Additionally, PERK-eIF2α upregulation activates the NLR family pyrin domain containing 3 (NLRP3) inflammasome to release interleukin (IL)-1β and modulate ER stress-related cell death . A specific haplotype of PERK, haplotype B with proposed increased kinase activity , has been genetically associated with increased risk for the neurodegenerative disorder progressive supranuclear palsy, in which depression is a common manifestation [26,27]. Thus, haplotypes that influence the activation of PERK may carry differential vulnerability to depression due to the associated variability in inflammatory and ER stress-related pathways that are known to influence depression [28-32]. Such pathways may be particularly important in PWH since they experience persistent inflammation despite viral suppression on antiretroviral therapy (ART). Based on these considerations, we evaluated the hypothesis that common haplotypes of PERK would be associated with different degrees of depressed mood in PWH. Because of the reciprocal relationship between inflammation and PERK, we hypothesized that inflammation might serve as a mediator between PERK haplotypes and depressed mood.
Participants underwent standardized clinical and laboratory evaluations at 6 U.S. academic centers in the CHARTER study between April 2016 and January 2020. Inclusion criteria included HIV infection and willingness to undergo the research assessments. All study procedures were approved by the Institutional Review Board (IRB), and all participants provided informed consent. Exclusion criteria were active neurological illnesses other than HIV, active psychiatric disorder (e.g., psychosis), or substance use disorder that might interfere with completing study evaluations.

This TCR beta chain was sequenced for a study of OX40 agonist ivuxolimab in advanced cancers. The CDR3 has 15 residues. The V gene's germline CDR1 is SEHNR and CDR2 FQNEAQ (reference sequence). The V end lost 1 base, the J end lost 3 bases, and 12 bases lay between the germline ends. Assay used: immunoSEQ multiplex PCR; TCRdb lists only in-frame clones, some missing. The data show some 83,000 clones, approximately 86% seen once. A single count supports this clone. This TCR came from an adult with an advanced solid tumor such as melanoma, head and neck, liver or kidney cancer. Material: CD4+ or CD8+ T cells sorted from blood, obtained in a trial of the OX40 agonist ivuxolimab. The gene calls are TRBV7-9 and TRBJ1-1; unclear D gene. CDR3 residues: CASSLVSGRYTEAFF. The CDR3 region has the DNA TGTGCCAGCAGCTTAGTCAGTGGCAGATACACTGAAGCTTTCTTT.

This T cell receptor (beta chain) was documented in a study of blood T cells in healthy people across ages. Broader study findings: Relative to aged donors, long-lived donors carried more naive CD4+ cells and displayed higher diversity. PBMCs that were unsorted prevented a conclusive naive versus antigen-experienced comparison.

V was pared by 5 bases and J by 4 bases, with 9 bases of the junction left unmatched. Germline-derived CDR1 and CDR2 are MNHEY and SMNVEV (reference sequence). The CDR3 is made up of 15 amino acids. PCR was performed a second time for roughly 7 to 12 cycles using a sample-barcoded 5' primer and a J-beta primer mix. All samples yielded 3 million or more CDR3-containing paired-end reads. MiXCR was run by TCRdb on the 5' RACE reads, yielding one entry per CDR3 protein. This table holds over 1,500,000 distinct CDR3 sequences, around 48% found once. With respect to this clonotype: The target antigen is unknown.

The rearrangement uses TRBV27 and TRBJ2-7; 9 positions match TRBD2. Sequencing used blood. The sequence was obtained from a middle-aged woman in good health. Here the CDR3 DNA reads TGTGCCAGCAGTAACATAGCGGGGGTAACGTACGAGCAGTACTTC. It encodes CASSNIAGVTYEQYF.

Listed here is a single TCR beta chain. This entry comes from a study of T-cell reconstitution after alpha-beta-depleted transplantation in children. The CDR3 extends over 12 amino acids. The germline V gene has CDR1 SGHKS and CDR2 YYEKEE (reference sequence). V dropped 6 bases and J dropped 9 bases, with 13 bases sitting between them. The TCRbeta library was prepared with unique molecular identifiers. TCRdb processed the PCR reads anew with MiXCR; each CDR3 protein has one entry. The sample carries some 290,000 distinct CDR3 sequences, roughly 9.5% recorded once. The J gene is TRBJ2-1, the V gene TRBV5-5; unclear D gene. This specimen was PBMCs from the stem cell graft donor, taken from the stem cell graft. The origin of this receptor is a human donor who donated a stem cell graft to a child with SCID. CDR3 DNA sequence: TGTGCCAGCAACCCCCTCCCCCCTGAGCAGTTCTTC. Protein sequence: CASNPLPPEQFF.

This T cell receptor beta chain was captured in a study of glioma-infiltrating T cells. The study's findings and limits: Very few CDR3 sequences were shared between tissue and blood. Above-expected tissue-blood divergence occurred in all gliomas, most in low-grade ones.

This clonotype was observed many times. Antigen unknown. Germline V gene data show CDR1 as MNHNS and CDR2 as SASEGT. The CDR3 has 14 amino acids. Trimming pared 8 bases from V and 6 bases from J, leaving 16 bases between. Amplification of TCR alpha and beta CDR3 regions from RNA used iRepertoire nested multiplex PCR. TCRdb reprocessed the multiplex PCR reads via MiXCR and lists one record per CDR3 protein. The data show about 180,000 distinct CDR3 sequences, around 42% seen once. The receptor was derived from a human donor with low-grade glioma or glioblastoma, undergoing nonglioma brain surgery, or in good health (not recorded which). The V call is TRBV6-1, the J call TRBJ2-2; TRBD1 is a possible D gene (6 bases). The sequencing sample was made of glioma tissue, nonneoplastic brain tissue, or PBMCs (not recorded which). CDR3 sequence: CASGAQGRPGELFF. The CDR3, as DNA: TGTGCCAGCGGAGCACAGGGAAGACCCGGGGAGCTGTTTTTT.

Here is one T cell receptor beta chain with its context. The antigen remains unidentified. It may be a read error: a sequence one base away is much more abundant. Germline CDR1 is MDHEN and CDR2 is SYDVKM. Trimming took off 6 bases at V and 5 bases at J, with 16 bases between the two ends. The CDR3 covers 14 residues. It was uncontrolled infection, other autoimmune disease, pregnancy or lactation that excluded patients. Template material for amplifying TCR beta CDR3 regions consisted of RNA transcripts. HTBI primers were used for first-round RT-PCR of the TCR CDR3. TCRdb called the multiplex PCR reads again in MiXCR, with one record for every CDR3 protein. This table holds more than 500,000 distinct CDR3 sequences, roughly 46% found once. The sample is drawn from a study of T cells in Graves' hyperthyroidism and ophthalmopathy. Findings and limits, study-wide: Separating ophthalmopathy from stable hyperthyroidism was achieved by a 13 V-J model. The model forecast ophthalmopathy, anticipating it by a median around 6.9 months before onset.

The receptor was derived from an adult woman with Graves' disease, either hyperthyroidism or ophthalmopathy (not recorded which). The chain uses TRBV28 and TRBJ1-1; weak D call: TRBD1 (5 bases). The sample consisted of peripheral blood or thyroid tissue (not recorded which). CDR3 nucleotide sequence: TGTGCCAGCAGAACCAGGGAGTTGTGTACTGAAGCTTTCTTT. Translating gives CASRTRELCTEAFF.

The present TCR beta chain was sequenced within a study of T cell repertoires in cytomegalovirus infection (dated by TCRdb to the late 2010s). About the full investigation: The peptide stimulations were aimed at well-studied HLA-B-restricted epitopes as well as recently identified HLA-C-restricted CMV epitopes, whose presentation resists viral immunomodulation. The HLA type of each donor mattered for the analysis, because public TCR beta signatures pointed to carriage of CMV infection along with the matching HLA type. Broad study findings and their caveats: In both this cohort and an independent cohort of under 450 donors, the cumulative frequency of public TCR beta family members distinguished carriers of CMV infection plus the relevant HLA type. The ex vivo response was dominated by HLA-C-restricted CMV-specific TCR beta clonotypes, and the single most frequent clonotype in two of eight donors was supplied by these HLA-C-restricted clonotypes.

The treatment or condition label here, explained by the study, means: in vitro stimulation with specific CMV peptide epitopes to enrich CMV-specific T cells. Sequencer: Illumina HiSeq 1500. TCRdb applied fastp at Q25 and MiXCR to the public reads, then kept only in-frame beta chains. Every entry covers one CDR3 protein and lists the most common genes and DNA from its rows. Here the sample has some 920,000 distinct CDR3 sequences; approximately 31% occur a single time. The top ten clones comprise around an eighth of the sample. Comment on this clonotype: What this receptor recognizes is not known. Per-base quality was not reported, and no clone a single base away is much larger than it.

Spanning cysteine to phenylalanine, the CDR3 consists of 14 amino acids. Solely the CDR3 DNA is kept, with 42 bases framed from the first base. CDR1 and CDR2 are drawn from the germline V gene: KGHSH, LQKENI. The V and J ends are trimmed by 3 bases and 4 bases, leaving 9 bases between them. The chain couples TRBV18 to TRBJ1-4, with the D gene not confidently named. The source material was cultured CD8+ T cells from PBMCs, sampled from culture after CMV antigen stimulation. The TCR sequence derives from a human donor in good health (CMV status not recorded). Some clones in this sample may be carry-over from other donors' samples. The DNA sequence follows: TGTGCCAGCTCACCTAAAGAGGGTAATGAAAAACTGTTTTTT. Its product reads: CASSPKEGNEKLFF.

Clinical evaluations: Depressed mood was assessed using the Beck Depression Inventory (BDI)-II including the BDI cognitive, affective, and somatic subscales8991972. Lifetime major depressive disorder (MDD) and substance use disorders were assessed using the computer-assisted Composite International Diagnostic Interview (CIDI) , a structured instrument widely used in psychiatric research. The CIDI classifies current and lifetime diagnoses of mood disorders and substance use disorders, as well as other mental disorders. A trained clinical examiner interviewed and examined participants to collect information such as antiretroviral treatments, nadir CD4+ T cell counts and current antidepressant use. Additional assessments of the clinical impact of depression included dependence in activities of daily living, employment and quality of life. Quality of life was assessed using the Medical O outcomes Study HIV Health Survey Short Form 36 (MOS-HIV SF-36) , a reliable and valid tool for assessing overall quality of life, daily functioning, and physical health [35,36]. The MOS-HIV contains 36 questions that assess various physical and mental dimensions of health. Items are grouped into two overall categories (Physical and Mental Health), with 11 subcategories (Physical functioning, Role functioning, Pain, Social functioning, Emotional well-being, Energy/fatigue, Cognitive functioning, General health, Health distress, Overall QoL, Health transition). These are scored as summary percentile scales ranging from 0 to 100, with higher scores indicating better health. Dependence in instrumental activities of daily living (IADLs) was assessed with a modified version of the Lawton and Brody Scale that asks participants to rate their current and best lifetime levels of independence for 13 major IADLs such as shopping, financial management, transportation, and medication management [37,38]. An employment questionnaire asked about job status, work productivity, accuracy, and quality; effort required to do one’s usual job; and fatigue with the usual workload .
Clinical laboratory evaluations: HIV infection was diagnosed using enzyme-linked immunosorbent assay with Western blot confirmation. HIV RNA in plasma was measured using commercial assays and deemed undetectable at a lower limit of quantification (LLQ) of 50 copies/mL. CD4+ T cells were measured by flow cytometry, and nadir CD4+ T cell count was assessed by self-report.
Soluble biomarkers were measured by immunoassay: soluble tumor necrosis factor receptor II (sTNFR-II), D-dimer, interleukin (IL)-6, C-reactive protein (CRP), monocyte chemoattractant protein (MCP)-1, soluble CD40 ligand (sCD40L), soluble CD14 (sCD14), and neopterin. We selected these biomarkers based on previous studies showing their link to depressed mood [32,39-43].